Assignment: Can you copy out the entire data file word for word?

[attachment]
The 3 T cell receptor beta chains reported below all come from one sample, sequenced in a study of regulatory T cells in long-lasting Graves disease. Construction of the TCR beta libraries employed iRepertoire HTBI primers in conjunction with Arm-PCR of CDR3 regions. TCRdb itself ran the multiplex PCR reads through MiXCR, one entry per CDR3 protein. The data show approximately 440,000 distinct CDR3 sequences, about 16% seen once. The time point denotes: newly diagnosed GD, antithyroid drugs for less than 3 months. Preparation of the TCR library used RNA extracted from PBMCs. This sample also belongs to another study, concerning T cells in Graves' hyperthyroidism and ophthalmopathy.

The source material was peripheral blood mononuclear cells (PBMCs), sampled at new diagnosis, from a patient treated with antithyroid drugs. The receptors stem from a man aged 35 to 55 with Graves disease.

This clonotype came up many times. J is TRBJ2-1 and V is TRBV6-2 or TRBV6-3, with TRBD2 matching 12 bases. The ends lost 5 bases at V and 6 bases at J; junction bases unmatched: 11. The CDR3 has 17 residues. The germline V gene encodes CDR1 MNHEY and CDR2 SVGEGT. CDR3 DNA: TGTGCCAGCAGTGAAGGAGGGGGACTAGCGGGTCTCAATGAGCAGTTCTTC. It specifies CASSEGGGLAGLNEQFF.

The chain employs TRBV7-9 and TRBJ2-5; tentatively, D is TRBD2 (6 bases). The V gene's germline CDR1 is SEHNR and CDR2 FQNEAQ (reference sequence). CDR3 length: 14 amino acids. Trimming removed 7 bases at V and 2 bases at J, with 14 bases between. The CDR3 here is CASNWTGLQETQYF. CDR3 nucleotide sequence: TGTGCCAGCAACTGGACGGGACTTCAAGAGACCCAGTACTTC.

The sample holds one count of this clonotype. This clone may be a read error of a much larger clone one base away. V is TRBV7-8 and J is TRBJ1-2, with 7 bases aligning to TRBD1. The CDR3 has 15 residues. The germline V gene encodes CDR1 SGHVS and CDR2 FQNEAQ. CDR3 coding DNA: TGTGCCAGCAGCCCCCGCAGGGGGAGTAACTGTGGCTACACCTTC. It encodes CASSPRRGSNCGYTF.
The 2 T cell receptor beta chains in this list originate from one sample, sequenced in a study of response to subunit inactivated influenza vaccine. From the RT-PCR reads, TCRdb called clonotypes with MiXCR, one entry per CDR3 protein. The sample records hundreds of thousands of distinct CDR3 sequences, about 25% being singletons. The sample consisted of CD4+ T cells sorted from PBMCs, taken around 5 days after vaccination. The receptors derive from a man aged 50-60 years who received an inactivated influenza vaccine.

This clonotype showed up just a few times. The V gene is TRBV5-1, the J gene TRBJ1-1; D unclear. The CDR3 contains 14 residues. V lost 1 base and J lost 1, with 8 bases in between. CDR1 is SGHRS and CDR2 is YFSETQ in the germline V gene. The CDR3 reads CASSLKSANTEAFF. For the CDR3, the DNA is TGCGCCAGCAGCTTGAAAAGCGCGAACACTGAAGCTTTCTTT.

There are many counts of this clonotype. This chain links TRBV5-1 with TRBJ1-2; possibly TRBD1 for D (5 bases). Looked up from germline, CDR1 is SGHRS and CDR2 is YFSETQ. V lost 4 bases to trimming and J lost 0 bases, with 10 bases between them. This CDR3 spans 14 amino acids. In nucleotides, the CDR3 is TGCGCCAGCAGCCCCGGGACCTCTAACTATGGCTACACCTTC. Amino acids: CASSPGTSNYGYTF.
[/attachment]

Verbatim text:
The 3 T cell receptor beta chains reported below all come from one sample, sequenced in a study of regulatory T cells in long-lasting Graves disease. Construction of the TCR beta libraries employed iRepertoire HTBI primers in conjunction with Arm-PCR of CDR3 regions. TCRdb itself ran the multiplex PCR reads through MiXCR, one entry per CDR3 protein. The data show approximately 440,000 distinct CDR3 sequences, about 16% seen once. The time point denotes: newly diagnosed GD, antithyroid drugs for less than 3 months. Preparation of the TCR library used RNA extracted from PBMCs. This sample also belongs to another study, concerning T cells in Graves' hyperthyroidism and ophthalmopathy.

The source material was peripheral blood mononuclear cells (PBMCs), sampled at new diagnosis, from a patient treated with antithyroid drugs. The receptors stem from a man aged 35 to 55 with Graves disease.

This clonotype came up many times. J is TRBJ2-1 and V is TRBV6-2 or TRBV6-3, with TRBD2 matching 12 bases. The ends lost 5 bases at V and 6 bases at J; junction bases unmatched: 11. The CDR3 has 17 residues. The germline V gene encodes CDR1 MNHEY and CDR2 SVGEGT. CDR3 DNA: TGTGCCAGCAGTGAAGGAGGGGGACTAGCGGGTCTCAATGAGCAGTTCTTC. It specifies CASSEGGGLAGLNEQFF.

The chain employs TRBV7-9 and TRBJ2-5; tentatively, D is TRBD2 (6 bases). The V gene's germline CDR1 is SEHNR and CDR2 FQNEAQ (reference sequence). CDR3 length: 14 amino acids. Trimming removed 7 bases at V and 2 bases at J, with 14 bases between. The CDR3 here is CASNWTGLQETQYF. CDR3 nucleotide sequence: TGTGCCAGCAACTGGACGGGACTTCAAGAGACCCAGTACTTC.

The sample holds one count of this clonotype. This clone may be a read error of a much larger clone one base away. V is TRBV7-8 and J is TRBJ1-2, with 7 bases aligning to TRBD1. The CDR3 has 15 residues. The germline V gene encodes CDR1 SGHVS and CDR2 FQNEAQ. CDR3 coding DNA: TGTGCCAGCAGCCCCCGCAGGGGGAGTAACTGTGGCTACACCTTC. It encodes CASSPRRGSNCGYTF.
The 2 T cell receptor beta chains in this list originate from one sample, sequenced in a study of response to subunit inactivated influenza vaccine. From the RT-PCR reads, TCRdb called clonotypes with MiXCR, one entry per CDR3 protein. The sample records hundreds of thousands of distinct CDR3 sequences, about 25% being singletons. The sample consisted of CD4+ T cells sorted from PBMCs, taken around 5 days after vaccination. The receptors derive from a man aged 50-60 years who received an inactivated influenza vaccine.

This clonotype showed up just a few times. The V gene is TRBV5-1, the J gene TRBJ1-1; D unclear. The CDR3 contains 14 residues. V lost 1 base and J lost 1, with 8 bases in between. CDR1 is SGHRS and CDR2 is YFSETQ in the germline V gene. The CDR3 reads CASSLKSANTEAFF. For the CDR3, the DNA is TGCGCCAGCAGCTTGAAAAGCGCGAACACTGAAGCTTTCTTT.

There are many counts of this clonotype. This chain links TRBV5-1 with TRBJ1-2; possibly TRBD1 for D (5 bases). Looked up from germline, CDR1 is SGHRS and CDR2 is YFSETQ. V lost 4 bases to trimming and J lost 0 bases, with 10 bases between them. This CDR3 spans 14 amino acids. In nucleotides, the CDR3 is TGCGCCAGCAGCCCCGGGACCTCTAACTATGGCTACACCTTC. Amino acids: CASSPGTSNYGYTF.